Monday, March 24, 2014

John Greenleaf Whittier: Quaker Abolitionist Poet

The following is an excerpt from a work-in-progress called A Brief History of American Literature.

Who was John Greenleaf Whittier?  For residents of Southern California, he is "the guy the city of Whittier is named after."  But for readers in 19th century New England, he was much more than that.  He was born on a farm near Haverhill, Massachusetts in 1807 to a Quaker family.  Quakers in New England were a sometimes persecuted minority, and young John grew up with a sense that he was different from his neighbors.  

John Greenleaf Whittier (1807-1892)

Though born into relative poverty, he befriended noted abolitionist William Lloyd Garrison as a young man, who encouraged him to get an education.  Eventually he did, and went on to a career that included politics, abolitionism, and literature.  In his lifetime, he became a beloved poet, and a well-known opponent of slavery.  In 1833, he published an abolitionist manifesto called Justice and Expediency, in which he blended his Quaker faith and social justice.  He called for: "Immediate abolition of slavery; an immediate acknowledgement of the great truth, that man cannot hold property in man; an immediate surrender of baneful prejudice to Christian love; an immediate practical obedience to the command of Jesus Christ: 'Whatsoever ye would that man should do unto you, do ye even so to them.'"

Future generations, however, would remember Whittier more for his poetry than his politics or social views.  In his poetry, he focused on American village and rural life, and he struggled with "how to be true to the occasional beauty of rural life without portraying it in the sentimental manner that prevailed at the time."  In representing life poetically, he didn't want to be cheesy or overly-sentimental.  He wanted to capture things as they are, as he experienced them growing up on a small Quaker farm in Massachusetts.

Perhaps his most famous poem of this kind is "Snow-Bound: A Winter Idyl," in which Whittier reflects upon and portrays a scene from his youth, in the small cabin where he grew up, in the winter.  It is a beautiful poem of memory, community, simplicity, and the power of storytelling.  My filmmaker friend Steve once said that movies are our modern-day fireplaces.  What he meant is that, back before television and radio, human beings used to sit around fireplaces and tell stories about their lives.  This tradition goes back thousands of years, and it is something that has largely been lost in our age of mass communication, or has been replaced by television and films.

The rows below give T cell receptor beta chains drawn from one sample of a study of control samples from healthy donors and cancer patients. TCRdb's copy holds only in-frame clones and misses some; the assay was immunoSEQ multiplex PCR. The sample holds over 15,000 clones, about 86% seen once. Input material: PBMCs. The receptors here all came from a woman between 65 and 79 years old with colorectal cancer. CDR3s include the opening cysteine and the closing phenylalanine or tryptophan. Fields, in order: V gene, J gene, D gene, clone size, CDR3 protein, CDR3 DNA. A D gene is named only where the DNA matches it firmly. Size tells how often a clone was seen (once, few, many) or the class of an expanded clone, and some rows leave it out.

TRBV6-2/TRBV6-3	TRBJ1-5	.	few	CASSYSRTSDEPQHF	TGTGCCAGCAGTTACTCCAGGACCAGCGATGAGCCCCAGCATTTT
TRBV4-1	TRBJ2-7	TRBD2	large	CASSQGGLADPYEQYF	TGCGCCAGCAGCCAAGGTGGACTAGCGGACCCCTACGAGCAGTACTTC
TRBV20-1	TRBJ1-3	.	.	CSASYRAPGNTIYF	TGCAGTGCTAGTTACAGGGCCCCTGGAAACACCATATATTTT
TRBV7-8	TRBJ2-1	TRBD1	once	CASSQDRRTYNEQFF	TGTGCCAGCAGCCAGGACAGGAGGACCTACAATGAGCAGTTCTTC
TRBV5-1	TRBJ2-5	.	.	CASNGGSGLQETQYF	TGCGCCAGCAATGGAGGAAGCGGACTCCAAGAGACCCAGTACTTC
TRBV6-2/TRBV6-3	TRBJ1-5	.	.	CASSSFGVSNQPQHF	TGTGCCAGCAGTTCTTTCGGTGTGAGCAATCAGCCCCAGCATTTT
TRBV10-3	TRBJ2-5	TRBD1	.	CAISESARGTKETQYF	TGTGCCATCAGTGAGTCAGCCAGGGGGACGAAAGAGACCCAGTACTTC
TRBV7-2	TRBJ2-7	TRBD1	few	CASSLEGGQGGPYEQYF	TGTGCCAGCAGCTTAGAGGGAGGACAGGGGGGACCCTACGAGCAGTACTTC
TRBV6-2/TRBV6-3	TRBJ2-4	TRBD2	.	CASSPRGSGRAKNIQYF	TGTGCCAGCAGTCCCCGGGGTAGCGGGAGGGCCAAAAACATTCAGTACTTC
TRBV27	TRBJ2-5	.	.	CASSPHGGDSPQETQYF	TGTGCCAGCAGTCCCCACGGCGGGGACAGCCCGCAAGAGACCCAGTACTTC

Whittier's poem was written before these modern media, and it is about a group of family and friends sitting around a fireplace in a small house in Massachusetts, in winter.  The fireplace becomes a kind of sanctuary in the midst of the storm outside, and an important way for people to creatively understand their lives.  It is much more participatory than staring at screens.  It is how human communities interacted and took solace for generations.  Whittier writes:

What matter how the night behaved?
What matter how the north-wind raved?
Blow high, blow low, not all its show
Could quench our hearth-fire's ruddy glow.

The fireplace provides both a literal protection from the elements, and a metaphorical/spiritual protection from the difficulties of life.  Story-telling is important in this way:

"We sped the time with stories old,
Wrought puzzles out, and riddles told."

Each person, young and old, takes turns telling stories, from the educated local schoolmaster, to the uneducated uncle, whose folktales are perhaps equally important:

"Our uncle, innocent of books,
But rich in lore of fields and brooks."

The more educated schoolmaster speaks of current events.  The poem was written in 1866, just after the Civil War ended, and the local teacher is an abolitionist (as was Whittier):

"Large-brained, clear-eyed--of such as he
Shall Freedom's young apostles be,
Who, following in War's bloody trail,
Shall every lingering wrong assail,
All chains from limb and spirit strike,
Uplift the black and white alike."

When taken in its historical context, Whittier's poem is more than just a nostalgic "idyl."  It is perhaps a  call for brotherly love, for human communities to sit around hearth-fires and tell each other stories.  America was tremendously traumatized by the Civil War, and perhaps Whittier is suggesting that storytelling can be a healing act, that it can provide shelter and solace from the storms of nature and of life.


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